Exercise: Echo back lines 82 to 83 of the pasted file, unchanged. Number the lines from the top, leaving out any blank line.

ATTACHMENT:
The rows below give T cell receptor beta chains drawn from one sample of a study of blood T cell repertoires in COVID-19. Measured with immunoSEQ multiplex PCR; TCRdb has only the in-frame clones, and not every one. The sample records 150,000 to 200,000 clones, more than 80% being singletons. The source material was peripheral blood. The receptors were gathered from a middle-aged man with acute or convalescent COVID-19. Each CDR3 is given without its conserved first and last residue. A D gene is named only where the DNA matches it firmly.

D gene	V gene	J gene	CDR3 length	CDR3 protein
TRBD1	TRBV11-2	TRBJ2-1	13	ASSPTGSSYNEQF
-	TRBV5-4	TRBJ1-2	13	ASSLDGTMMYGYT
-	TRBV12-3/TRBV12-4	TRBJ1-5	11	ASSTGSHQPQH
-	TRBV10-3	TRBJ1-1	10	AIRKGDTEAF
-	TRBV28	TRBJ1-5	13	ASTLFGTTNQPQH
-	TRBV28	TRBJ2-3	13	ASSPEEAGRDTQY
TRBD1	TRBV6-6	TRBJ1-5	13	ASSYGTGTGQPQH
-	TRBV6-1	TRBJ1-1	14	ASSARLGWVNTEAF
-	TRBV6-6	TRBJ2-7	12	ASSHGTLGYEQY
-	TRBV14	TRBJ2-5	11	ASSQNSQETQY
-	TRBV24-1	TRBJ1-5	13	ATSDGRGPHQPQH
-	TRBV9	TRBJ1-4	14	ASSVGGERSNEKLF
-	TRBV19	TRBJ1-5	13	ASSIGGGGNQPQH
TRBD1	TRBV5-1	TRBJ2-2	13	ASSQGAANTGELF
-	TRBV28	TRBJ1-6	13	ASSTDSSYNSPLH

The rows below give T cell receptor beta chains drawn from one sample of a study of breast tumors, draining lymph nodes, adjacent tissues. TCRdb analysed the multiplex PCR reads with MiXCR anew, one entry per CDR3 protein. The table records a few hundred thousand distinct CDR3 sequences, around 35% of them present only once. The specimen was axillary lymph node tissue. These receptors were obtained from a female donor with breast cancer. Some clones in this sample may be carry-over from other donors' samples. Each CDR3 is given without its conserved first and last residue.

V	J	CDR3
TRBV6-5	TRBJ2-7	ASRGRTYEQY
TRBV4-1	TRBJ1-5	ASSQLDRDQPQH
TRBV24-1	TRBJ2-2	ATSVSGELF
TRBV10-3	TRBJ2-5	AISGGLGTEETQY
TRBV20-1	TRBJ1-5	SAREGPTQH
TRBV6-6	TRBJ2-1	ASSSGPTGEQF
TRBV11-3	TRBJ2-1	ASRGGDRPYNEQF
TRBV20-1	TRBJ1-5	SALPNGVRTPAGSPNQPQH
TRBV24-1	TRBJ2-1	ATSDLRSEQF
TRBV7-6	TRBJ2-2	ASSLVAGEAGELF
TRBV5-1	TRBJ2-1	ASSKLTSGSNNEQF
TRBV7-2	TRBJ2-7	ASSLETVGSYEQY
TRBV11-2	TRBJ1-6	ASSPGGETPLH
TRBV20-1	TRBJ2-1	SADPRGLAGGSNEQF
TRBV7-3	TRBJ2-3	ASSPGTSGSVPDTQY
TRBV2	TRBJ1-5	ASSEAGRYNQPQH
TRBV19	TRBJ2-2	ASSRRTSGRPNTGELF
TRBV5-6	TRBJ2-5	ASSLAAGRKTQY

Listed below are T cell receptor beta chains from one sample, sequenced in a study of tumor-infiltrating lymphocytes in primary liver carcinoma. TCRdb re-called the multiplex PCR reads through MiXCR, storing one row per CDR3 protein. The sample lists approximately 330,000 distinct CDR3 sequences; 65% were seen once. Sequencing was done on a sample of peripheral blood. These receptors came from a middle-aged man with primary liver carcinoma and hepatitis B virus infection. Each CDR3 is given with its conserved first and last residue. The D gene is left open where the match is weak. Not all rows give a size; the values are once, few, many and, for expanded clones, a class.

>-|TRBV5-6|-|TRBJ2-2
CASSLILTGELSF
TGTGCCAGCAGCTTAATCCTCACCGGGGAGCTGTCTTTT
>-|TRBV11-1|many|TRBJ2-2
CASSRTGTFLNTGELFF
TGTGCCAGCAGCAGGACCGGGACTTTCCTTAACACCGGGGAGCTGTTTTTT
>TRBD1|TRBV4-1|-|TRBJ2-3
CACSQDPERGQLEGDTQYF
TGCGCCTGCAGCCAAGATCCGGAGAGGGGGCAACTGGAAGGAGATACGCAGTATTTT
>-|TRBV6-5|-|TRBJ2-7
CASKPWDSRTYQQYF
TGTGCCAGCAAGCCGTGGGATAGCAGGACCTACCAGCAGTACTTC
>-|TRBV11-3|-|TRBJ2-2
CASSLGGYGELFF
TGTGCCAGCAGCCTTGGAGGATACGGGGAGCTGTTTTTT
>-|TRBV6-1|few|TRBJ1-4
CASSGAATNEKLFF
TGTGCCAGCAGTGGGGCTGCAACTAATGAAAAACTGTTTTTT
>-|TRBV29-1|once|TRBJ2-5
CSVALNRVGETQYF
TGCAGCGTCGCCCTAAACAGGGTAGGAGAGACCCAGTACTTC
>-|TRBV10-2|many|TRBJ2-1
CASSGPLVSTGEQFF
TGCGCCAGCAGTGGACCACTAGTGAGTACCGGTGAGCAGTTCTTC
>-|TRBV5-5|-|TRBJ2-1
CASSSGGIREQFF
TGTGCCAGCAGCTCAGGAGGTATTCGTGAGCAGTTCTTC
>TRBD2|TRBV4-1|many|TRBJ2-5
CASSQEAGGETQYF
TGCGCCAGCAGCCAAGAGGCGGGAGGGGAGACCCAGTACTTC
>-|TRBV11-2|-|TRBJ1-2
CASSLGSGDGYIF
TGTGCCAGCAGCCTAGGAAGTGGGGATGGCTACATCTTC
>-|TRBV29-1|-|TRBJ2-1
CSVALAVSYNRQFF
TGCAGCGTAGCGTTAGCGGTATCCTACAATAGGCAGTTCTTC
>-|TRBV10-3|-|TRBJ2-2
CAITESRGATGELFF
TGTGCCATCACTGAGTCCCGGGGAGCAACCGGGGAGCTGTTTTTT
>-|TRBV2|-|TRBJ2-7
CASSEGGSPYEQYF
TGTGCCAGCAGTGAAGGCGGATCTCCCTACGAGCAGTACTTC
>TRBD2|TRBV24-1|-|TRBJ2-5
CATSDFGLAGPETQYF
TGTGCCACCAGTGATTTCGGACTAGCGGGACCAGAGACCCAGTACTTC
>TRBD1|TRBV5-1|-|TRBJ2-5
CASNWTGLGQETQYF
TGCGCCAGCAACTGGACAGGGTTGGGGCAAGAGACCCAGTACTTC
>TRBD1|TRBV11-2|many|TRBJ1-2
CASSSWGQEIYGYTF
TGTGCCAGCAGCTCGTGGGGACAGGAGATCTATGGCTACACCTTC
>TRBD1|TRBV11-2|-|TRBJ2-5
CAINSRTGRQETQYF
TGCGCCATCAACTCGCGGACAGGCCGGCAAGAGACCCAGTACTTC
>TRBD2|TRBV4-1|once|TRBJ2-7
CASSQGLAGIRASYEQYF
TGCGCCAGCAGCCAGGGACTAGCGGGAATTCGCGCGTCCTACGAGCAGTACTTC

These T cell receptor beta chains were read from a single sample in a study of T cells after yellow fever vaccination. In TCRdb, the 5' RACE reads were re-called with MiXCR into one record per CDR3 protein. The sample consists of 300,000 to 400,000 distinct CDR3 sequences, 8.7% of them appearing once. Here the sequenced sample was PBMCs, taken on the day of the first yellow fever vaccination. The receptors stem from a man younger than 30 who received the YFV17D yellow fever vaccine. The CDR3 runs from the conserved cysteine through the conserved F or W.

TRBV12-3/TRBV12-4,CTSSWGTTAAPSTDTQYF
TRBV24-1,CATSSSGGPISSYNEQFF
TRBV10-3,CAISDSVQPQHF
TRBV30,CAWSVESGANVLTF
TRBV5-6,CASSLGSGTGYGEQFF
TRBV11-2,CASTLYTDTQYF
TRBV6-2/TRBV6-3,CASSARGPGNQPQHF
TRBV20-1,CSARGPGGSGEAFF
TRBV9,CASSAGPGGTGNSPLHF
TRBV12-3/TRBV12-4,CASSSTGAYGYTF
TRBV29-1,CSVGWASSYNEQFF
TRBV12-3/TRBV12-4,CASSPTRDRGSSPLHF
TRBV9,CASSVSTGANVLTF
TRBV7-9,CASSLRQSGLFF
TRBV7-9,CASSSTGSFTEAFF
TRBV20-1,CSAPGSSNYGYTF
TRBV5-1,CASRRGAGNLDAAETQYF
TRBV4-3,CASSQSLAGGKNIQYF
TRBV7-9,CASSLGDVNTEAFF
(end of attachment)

CATSDFGLAGPETQYF
TGTGCCACCAGTGATTTCGGACTAGCGGGACCAGAGACCCAGTACTTC